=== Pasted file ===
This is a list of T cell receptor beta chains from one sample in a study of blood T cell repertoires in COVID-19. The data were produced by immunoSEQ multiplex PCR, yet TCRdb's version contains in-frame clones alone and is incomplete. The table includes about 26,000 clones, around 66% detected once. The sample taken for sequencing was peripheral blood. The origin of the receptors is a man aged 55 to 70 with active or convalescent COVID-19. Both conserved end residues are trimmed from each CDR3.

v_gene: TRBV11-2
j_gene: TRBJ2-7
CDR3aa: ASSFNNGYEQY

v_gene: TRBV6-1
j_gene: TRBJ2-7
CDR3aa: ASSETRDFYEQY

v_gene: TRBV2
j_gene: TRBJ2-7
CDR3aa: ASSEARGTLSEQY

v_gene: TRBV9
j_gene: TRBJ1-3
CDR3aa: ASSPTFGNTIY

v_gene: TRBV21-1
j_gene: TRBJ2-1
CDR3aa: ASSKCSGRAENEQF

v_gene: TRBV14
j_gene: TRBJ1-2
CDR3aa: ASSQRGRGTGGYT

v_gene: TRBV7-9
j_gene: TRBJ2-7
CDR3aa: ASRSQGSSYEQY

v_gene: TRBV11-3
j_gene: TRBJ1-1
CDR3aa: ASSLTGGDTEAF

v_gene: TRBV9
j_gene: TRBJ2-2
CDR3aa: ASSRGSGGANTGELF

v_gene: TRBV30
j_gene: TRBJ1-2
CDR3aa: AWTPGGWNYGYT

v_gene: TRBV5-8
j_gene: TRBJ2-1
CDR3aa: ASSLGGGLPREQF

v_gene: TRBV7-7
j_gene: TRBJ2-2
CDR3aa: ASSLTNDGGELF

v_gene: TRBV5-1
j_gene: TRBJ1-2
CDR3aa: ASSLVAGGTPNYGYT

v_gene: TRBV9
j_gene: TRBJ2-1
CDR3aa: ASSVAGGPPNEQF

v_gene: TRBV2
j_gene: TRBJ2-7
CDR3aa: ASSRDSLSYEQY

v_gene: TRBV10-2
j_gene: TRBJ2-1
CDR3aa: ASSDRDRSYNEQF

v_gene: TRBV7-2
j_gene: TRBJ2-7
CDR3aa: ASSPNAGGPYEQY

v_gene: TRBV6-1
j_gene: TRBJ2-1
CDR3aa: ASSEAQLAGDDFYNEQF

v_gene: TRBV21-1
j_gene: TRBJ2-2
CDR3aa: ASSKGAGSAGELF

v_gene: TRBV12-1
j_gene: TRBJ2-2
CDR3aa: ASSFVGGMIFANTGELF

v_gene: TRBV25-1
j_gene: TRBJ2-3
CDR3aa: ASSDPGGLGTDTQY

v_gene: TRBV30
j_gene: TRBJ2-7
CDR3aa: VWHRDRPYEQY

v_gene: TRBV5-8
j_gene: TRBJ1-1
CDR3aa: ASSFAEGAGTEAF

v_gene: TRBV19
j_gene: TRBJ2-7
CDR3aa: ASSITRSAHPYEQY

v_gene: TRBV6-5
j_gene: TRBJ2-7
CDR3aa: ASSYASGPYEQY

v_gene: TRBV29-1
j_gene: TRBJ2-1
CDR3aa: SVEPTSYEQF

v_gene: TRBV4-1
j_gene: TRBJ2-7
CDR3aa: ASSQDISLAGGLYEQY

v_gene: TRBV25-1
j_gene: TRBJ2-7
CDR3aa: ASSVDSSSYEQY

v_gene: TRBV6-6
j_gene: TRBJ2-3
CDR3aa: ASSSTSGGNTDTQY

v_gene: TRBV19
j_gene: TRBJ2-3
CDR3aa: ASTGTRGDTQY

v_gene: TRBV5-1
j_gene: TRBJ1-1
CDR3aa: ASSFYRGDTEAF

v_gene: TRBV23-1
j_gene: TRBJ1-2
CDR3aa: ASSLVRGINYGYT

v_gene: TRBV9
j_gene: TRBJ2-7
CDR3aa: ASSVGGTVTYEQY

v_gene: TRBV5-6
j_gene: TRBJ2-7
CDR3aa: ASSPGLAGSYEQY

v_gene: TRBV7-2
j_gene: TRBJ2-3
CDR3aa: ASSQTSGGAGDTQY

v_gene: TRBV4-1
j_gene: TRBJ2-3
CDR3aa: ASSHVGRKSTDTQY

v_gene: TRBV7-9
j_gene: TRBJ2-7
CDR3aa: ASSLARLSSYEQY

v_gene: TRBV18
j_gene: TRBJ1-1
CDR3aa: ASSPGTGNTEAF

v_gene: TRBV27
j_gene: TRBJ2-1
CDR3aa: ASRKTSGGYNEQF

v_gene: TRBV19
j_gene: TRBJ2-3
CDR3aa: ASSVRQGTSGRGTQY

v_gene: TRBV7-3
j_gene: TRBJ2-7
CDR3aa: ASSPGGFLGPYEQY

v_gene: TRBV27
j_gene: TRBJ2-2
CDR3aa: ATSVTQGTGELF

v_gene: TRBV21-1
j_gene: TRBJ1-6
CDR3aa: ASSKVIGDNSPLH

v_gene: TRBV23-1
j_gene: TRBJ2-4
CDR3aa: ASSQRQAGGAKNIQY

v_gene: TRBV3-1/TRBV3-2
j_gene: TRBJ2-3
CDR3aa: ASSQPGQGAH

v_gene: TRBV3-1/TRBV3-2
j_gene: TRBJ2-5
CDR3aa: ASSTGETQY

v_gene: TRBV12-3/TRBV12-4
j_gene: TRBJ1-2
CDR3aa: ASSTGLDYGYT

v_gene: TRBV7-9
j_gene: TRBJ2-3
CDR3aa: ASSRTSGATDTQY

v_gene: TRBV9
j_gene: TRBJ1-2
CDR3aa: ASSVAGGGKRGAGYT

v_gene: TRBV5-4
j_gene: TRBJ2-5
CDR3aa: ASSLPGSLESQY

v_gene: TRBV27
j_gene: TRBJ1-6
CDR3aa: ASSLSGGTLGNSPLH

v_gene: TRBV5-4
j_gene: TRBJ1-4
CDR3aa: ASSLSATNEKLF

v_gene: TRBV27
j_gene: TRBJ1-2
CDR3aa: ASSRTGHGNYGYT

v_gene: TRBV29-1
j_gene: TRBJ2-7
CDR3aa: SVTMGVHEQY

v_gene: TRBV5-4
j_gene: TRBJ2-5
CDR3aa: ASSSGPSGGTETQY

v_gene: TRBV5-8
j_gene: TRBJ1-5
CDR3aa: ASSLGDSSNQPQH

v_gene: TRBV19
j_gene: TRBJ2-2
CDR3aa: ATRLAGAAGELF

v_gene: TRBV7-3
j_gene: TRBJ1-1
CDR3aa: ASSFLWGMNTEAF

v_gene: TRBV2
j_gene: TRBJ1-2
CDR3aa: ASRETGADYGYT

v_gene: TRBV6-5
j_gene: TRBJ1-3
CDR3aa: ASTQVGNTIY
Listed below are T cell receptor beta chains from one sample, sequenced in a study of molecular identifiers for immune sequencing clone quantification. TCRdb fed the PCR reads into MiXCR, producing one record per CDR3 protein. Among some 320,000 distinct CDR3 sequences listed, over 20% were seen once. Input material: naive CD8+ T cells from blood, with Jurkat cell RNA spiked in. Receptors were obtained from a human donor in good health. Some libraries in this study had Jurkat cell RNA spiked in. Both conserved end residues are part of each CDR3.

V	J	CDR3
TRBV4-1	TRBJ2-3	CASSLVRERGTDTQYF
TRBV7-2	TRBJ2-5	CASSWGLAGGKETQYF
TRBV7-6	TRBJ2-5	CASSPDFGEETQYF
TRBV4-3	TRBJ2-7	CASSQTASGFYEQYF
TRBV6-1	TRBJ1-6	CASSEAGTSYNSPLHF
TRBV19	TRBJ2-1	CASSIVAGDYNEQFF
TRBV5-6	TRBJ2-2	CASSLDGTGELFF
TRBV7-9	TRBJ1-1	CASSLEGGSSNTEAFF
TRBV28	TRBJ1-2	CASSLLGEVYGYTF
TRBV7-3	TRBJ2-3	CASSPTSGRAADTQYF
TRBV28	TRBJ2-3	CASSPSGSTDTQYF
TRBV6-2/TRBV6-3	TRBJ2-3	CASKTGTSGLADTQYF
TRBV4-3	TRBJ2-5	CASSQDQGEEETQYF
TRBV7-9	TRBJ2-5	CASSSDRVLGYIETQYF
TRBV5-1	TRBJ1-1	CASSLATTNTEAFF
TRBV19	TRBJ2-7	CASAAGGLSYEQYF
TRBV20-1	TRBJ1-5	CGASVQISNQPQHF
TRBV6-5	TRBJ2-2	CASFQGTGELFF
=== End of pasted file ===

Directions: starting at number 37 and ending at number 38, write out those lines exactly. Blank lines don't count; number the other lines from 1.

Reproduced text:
CDR3aa: ASSLTNDGGELF

v_gene: TRBV5-1